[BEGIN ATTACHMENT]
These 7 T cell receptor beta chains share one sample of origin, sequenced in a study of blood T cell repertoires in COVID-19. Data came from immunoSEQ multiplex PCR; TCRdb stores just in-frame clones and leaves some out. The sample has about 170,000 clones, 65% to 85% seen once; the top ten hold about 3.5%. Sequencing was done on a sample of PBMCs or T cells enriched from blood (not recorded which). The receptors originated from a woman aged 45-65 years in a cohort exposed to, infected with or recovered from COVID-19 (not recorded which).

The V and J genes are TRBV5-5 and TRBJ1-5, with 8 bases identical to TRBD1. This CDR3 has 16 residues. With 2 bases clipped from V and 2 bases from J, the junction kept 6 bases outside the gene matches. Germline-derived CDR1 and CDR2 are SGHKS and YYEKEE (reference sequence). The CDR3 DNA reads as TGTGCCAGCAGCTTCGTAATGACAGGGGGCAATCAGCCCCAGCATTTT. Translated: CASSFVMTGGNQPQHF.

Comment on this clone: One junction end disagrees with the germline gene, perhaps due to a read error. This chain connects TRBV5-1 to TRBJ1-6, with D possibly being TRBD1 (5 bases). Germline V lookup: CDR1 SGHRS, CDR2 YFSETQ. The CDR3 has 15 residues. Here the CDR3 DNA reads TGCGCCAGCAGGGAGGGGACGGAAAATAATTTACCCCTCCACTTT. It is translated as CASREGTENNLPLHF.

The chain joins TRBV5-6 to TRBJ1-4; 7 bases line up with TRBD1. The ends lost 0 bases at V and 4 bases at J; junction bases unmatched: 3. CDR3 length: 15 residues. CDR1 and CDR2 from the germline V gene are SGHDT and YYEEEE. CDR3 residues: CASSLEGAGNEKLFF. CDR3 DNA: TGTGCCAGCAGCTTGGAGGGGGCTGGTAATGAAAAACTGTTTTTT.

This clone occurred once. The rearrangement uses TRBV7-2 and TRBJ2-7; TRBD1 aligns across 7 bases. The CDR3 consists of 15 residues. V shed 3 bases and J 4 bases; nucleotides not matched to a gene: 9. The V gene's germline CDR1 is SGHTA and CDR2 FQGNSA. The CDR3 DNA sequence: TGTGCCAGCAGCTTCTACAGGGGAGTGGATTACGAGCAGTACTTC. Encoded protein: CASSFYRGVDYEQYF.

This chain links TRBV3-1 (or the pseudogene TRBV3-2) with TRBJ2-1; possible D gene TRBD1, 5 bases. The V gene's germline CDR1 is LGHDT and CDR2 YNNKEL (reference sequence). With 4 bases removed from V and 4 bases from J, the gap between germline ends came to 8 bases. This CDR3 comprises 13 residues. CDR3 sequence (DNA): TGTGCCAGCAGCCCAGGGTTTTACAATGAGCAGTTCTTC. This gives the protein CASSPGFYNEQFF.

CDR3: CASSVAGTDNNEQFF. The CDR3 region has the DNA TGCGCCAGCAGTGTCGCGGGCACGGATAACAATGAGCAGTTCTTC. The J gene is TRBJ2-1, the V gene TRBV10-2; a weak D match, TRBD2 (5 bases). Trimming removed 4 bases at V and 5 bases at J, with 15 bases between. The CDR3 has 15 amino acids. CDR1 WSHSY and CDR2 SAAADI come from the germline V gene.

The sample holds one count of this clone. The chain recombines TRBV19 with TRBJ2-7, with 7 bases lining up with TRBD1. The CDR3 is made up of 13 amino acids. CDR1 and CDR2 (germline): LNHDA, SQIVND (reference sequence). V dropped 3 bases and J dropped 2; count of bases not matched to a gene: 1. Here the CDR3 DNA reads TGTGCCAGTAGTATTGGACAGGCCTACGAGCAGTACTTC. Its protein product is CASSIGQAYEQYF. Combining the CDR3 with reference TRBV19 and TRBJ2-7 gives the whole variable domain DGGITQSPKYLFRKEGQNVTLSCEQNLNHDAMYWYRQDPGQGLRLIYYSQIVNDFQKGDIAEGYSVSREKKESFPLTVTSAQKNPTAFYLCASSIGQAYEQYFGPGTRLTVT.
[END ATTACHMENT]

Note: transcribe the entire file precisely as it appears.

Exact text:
These 7 T cell receptor beta chains share one sample of origin, sequenced in a study of blood T cell repertoires in COVID-19. Data came from immunoSEQ multiplex PCR; TCRdb stores just in-frame clones and leaves some out. The sample has about 170,000 clones, 65% to 85% seen once; the top ten hold about 3.5%. Sequencing was done on a sample of PBMCs or T cells enriched from blood (not recorded which). The receptors originated from a woman aged 45-65 years in a cohort exposed to, infected with or recovered from COVID-19 (not recorded which).

The V and J genes are TRBV5-5 and TRBJ1-5, with 8 bases identical to TRBD1. This CDR3 has 16 residues. With 2 bases clipped from V and 2 bases from J, the junction kept 6 bases outside the gene matches. Germline-derived CDR1 and CDR2 are SGHKS and YYEKEE (reference sequence). The CDR3 DNA reads as TGTGCCAGCAGCTTCGTAATGACAGGGGGCAATCAGCCCCAGCATTTT. Translated: CASSFVMTGGNQPQHF.

Comment on this clone: One junction end disagrees with the germline gene, perhaps due to a read error. This chain connects TRBV5-1 to TRBJ1-6, with D possibly being TRBD1 (5 bases). Germline V lookup: CDR1 SGHRS, CDR2 YFSETQ. The CDR3 has 15 residues. Here the CDR3 DNA reads TGCGCCAGCAGGGAGGGGACGGAAAATAATTTACCCCTCCACTTT. It is translated as CASREGTENNLPLHF.

The chain joins TRBV5-6 to TRBJ1-4; 7 bases line up with TRBD1. The ends lost 0 bases at V and 4 bases at J; junction bases unmatched: 3. CDR3 length: 15 residues. CDR1 and CDR2 from the germline V gene are SGHDT and YYEEEE. CDR3 residues: CASSLEGAGNEKLFF. CDR3 DNA: TGTGCCAGCAGCTTGGAGGGGGCTGGTAATGAAAAACTGTTTTTT.

This clone occurred once. The rearrangement uses TRBV7-2 and TRBJ2-7; TRBD1 aligns across 7 bases. The CDR3 consists of 15 residues. V shed 3 bases and J 4 bases; nucleotides not matched to a gene: 9. The V gene's germline CDR1 is SGHTA and CDR2 FQGNSA. The CDR3 DNA sequence: TGTGCCAGCAGCTTCTACAGGGGAGTGGATTACGAGCAGTACTTC. Encoded protein: CASSFYRGVDYEQYF.

This chain links TRBV3-1 (or the pseudogene TRBV3-2) with TRBJ2-1; possible D gene TRBD1, 5 bases. The V gene's germline CDR1 is LGHDT and CDR2 YNNKEL (reference sequence). With 4 bases removed from V and 4 bases from J, the gap between germline ends came to 8 bases. This CDR3 comprises 13 residues. CDR3 sequence (DNA): TGTGCCAGCAGCCCAGGGTTTTACAATGAGCAGTTCTTC. This gives the protein CASSPGFYNEQFF.

CDR3: CASSVAGTDNNEQFF. The CDR3 region has the DNA TGCGCCAGCAGTGTCGCGGGCACGGATAACAATGAGCAGTTCTTC. The J gene is TRBJ2-1, the V gene TRBV10-2; a weak D match, TRBD2 (5 bases). Trimming removed 4 bases at V and 5 bases at J, with 15 bases between. The CDR3 has 15 amino acids. CDR1 WSHSY and CDR2 SAAADI come from the germline V gene.

The sample holds one count of this clone. The chain recombines TRBV19 with TRBJ2-7, with 7 bases lining up with TRBD1. The CDR3 is made up of 13 amino acids. CDR1 and CDR2 (germline): LNHDA, SQIVND (reference sequence). V dropped 3 bases and J dropped 2; count of bases not matched to a gene: 1. Here the CDR3 DNA reads TGTGCCAGTAGTATTGGACAGGCCTACGAGCAGTACTTC. Its protein product is CASSIGQAYEQYF. Combining the CDR3 with reference TRBV19 and TRBJ2-7 gives the whole variable domain DGGITQSPKYLFRKEGQNVTLSCEQNLNHDAMYWYRQDPGQGLRLIYYSQIVNDFQKGDIAEGYSVSREKKESFPLTVTSAQKNPTAFYLCASSIGQAYEQYFGPGTRLTVT.